Endangered Species Act, the National Environmental Policy Act, the 
Paperwork Reduction Act, and the Coastal Zone Management Act. This 
proposed action has been determined not to duplicate, overlap, or 
conflict with any Federal rules.
    Under section 603(c) of the RFA, agencies must describe any 
significant alternatives to the proposed rule which accomplish the 
stated objectives of applicable statutes and which minimize any 
significant economic impact of the proposed rule on small entities. 
Specifically, the RFA (5 U.S.C. 603(c)(1)-(4)) lists four general 
categories of significant alternatives to assist an agency in the 
development of significant alternatives. These categories of 
alternatives are: (1) Establishment of differing compliance or 
reporting requirements or timetables that take into account the 
resources available to small entities; (2) clarification, 
consolidation, or simplification of compliance and reporting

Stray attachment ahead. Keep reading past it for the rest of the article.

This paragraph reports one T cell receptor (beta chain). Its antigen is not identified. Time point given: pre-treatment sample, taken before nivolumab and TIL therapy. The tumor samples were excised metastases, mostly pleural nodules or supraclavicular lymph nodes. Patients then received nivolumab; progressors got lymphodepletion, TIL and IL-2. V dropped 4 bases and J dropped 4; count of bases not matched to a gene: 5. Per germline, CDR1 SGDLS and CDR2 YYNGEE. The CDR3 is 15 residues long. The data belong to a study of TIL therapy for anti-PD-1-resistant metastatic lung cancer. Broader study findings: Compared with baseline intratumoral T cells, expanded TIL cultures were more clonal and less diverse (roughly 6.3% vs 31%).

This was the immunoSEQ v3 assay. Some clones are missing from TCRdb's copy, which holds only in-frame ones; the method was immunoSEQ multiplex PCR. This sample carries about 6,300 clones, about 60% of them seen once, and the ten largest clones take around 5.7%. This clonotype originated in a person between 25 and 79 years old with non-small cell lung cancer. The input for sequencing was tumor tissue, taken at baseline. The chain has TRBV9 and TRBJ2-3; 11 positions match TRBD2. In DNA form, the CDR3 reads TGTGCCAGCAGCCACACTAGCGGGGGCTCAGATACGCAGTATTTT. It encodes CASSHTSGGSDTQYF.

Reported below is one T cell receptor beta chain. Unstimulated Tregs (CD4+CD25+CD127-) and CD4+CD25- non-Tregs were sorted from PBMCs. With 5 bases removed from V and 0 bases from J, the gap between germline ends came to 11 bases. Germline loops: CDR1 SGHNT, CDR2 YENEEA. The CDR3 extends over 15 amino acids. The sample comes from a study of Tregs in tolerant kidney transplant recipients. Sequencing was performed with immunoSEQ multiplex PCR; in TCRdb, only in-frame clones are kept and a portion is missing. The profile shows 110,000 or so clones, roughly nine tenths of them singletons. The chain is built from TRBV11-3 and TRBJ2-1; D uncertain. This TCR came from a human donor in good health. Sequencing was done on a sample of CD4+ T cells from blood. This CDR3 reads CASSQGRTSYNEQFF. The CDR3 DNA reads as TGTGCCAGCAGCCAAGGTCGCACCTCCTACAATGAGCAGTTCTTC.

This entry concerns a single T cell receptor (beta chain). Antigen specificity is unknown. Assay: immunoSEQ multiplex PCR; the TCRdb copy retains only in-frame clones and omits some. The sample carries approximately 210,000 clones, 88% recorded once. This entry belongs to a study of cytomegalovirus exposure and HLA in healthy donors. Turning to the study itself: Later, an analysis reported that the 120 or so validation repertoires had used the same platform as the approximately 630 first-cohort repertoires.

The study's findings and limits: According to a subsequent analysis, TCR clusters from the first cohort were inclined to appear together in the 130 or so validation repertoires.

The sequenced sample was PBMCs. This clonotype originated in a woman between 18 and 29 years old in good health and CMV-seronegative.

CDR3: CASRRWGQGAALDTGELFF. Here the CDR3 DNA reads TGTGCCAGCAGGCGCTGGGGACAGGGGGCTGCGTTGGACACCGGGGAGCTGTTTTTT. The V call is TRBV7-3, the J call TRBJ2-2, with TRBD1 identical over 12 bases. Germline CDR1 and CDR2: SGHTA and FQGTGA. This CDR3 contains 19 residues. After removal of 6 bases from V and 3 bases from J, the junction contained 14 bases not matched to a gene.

requirements under the rule for such small entities; (3) use of 
performance rather than design standards; and, (4) exemptions from 
coverage of the rule, or any part thereof, for small entities.
    Regarding the first, second, and fourth categories, NMFS cannot 
establish differing compliance or reporting requirements for small 
entities or exempt small entities from coverage of the rule or parts of 
it, because all of the businesses impacted by this rule are considered 
small entities, and thus the requirements are already designed for 
small entities. Regarding the third category, NMFS does not know of any 
performance or design standards that would satisfy the aforementioned 
objectives of this rulemaking.
    This proposed rule would not change the U.S. Atlantic BFT quotas or 
implement any new management measures not previously considered under 
the 2006 Consolidated HMS FMP and its amendments. NMFS proposes 
continuation of the use of RFDs for the General category in 2022 and